Saturday, January 25, 2014

Bathing in the Victorian Era

Today, we are discussing Bathing

Vic, my ersatz male character in my Xavier & Vic series, does not have time to waste on bathing. The butler and sister are constantly sending an odoriferous Vic to the tub.

With the invention of boilers to warm the water, and better comprehension of the benefits of bathing, by 1880 even middle-class homes were built with special rooms for holding a full size bath. 

In 1870, an Englishman invented a water heater. Like many inventions, it did not yet catch on. However, it inspired another inventor, Edwin Ruud, to improve upon the concept. In 1889, he created the first marketed automatic storage water heater and went to work at a poorly named company in Pittsburg: The Fuel Gas and Manufacturing Company.

Here's a slightly later version of his water heater that is still working as of 2013:

Now, that's what I call made to last.
However, Vic's water heater probably looked more like this:

This British Heater (approx. date: 1895) was gas heated and installed by the bathtub. To operate it: you light the pilot, turn on the water, then turn on the gas. Do those in the wrong order you may not live to regret it.

When turning it off you had to remember to turn off the gas BEFORE you shut off the water. Otherwise, you'll be buying a new unit and might even set your home on fire.

While a vast improvement over slogging buckets upstairs to pour hot water into a tub, this was not something the wealthy could be trusted to do on their own. Thus diligent servants were still required to assist in bathing preparations. Their job just became more dangerous.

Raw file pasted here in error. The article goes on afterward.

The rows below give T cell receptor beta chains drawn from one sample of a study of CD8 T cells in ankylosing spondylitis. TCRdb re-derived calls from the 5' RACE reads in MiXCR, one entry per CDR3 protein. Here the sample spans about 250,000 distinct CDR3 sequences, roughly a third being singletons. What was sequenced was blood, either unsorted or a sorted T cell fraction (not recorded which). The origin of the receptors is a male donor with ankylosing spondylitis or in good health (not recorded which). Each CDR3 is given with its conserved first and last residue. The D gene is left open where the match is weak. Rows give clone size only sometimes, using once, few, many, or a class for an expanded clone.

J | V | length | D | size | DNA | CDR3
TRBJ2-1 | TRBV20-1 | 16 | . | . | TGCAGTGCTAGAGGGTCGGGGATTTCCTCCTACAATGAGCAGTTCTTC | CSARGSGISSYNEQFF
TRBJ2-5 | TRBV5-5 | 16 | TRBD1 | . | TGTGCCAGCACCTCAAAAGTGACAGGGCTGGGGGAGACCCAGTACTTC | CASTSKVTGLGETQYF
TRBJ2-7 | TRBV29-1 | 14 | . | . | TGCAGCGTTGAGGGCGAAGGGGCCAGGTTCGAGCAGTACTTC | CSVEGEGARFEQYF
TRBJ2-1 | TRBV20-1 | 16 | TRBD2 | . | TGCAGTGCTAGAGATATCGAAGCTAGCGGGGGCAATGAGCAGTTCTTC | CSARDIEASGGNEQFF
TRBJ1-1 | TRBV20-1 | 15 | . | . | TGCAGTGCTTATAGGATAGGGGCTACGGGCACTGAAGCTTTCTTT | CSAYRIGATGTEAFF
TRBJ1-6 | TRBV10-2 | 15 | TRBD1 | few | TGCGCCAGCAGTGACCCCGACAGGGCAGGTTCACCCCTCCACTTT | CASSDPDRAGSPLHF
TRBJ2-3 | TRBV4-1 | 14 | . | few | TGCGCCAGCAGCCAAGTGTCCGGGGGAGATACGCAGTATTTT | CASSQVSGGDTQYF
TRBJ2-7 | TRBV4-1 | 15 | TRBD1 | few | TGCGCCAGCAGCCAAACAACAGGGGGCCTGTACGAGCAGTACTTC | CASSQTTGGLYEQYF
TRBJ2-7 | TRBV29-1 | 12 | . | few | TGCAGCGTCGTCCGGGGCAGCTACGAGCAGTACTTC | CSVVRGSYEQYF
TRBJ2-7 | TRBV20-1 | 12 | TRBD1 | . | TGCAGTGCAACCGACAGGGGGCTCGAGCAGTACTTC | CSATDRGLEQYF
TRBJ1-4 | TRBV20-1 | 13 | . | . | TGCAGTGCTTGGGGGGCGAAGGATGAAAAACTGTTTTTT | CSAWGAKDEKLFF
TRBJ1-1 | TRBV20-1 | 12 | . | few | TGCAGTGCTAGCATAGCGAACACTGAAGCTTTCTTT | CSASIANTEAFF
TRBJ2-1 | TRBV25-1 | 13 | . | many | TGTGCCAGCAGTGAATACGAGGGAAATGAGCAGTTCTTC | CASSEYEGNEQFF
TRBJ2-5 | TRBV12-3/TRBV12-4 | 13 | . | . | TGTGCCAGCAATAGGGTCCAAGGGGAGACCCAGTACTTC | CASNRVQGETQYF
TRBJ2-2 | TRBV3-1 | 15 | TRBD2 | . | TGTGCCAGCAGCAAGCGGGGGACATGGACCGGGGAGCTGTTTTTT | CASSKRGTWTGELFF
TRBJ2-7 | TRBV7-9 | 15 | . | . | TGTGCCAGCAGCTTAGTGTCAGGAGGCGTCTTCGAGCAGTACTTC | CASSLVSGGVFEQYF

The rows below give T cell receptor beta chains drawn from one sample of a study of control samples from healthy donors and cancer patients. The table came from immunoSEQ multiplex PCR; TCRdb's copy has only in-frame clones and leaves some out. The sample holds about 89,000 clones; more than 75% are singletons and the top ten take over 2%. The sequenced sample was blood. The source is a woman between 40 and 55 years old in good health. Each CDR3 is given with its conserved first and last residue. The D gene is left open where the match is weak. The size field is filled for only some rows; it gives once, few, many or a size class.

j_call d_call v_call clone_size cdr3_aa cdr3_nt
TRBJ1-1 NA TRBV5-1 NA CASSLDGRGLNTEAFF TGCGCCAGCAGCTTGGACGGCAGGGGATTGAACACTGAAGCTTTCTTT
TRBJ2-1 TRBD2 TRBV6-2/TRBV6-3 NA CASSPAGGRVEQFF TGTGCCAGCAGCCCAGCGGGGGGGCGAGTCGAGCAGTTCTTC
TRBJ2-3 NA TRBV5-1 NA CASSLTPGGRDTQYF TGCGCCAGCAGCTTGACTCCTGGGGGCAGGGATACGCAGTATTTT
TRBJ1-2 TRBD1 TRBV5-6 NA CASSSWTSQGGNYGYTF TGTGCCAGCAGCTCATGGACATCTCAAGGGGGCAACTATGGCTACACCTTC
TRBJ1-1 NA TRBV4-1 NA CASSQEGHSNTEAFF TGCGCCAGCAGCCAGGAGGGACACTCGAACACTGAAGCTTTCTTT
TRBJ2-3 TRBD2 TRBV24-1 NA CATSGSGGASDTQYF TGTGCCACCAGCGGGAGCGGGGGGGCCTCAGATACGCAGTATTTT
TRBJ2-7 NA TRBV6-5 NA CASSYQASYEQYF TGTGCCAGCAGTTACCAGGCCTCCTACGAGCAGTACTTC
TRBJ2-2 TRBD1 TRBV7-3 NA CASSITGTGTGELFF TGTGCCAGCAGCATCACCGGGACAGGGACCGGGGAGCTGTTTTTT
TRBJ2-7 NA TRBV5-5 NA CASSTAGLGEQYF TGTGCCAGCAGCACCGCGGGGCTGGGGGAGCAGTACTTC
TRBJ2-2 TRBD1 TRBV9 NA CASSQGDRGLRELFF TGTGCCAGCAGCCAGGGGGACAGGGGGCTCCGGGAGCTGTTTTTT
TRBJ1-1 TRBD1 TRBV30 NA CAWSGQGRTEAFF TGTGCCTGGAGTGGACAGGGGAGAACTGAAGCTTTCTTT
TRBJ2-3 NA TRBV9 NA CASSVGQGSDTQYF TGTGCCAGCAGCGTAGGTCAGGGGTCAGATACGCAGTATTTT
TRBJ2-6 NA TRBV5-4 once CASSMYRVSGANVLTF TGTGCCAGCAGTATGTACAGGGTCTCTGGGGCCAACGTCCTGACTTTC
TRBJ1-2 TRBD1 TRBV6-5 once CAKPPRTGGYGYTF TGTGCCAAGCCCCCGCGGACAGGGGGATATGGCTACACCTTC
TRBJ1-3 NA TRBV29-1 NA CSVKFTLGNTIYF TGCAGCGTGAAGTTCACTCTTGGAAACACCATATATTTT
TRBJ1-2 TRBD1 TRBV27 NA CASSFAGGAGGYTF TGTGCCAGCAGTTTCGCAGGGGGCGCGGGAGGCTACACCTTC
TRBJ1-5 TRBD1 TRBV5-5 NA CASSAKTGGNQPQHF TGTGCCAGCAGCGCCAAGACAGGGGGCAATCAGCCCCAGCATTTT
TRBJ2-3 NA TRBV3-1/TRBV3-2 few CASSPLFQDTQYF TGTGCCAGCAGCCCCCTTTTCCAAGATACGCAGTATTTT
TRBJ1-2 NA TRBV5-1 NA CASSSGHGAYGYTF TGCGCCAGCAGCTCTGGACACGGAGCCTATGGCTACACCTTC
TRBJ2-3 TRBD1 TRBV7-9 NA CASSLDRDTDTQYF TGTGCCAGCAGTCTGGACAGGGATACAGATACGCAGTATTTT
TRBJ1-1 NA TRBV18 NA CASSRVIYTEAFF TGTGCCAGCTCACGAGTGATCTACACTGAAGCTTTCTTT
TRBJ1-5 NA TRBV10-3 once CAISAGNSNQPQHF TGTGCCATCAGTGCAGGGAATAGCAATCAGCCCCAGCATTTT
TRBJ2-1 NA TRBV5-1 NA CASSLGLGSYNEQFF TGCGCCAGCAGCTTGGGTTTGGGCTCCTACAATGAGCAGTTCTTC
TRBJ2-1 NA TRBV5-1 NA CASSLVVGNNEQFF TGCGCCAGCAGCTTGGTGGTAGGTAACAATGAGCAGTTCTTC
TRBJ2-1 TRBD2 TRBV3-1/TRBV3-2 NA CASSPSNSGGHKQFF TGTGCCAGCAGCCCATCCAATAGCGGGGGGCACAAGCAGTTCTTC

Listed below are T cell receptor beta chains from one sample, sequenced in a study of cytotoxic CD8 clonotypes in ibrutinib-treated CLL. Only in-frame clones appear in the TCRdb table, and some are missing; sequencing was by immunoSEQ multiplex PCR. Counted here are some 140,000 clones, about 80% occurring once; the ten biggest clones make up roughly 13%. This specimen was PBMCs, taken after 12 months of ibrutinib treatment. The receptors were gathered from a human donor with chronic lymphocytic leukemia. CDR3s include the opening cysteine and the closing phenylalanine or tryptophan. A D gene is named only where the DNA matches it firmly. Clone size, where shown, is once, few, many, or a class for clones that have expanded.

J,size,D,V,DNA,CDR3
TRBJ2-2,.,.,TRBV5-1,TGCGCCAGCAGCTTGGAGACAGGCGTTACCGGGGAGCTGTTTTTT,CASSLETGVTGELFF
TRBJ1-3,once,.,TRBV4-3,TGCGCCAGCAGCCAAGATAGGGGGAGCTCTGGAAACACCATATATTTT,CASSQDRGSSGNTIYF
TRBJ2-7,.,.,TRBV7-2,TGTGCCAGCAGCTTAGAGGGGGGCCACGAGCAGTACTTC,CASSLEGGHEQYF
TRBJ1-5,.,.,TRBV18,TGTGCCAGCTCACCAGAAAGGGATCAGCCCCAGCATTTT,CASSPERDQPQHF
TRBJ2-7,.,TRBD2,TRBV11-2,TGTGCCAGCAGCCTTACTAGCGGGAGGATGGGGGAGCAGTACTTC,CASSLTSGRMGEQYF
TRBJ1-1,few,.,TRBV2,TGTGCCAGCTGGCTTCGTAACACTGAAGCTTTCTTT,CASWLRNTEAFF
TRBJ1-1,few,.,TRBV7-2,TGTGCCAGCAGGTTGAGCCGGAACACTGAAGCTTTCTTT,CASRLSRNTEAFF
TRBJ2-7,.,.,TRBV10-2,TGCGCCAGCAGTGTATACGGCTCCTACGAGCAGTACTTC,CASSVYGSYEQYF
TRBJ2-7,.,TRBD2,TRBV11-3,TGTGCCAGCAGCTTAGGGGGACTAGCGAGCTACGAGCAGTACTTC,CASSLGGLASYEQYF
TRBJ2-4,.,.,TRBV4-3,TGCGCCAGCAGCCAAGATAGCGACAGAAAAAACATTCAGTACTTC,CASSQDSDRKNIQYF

The cast iron tub is what most of us picture when we think Victorian bathtubs. However, the wealthy had more options.
First of all, the bathtub was considered furniture, so it often came with nice woodwork fitting it out.

The finer baths of the Late Victorian era (1895 & forward) might have multiple shower sprays mounted on a framework.  

That's something I still don't have.

Young ladies were advised to bath at least once a day, twice if possible. I imagine men didn't bath nearly so often. They had more important things to do. 

That's all I know about bathing. Go take a bath now.


  1. Funny. I lived in a house with one of those tubs. Tweeted.

  2. I had a cast iron tub when I lived in Britain and also one in a cottage on the Oregon coast. I miss having one! They are cold as heck in the morning, but absolute bliss to sink into the water up to your neck. :)

  3. I think that they wanted someone else to do it because it was so dangerous. I can't imagine people forgot the order to do it properly too often but would be a great way to get rid of some one... although you would probably be gone as well.

  4. We had that tub before we moved. It was heavenly. My husband still misses it. Great post. I want to know more!


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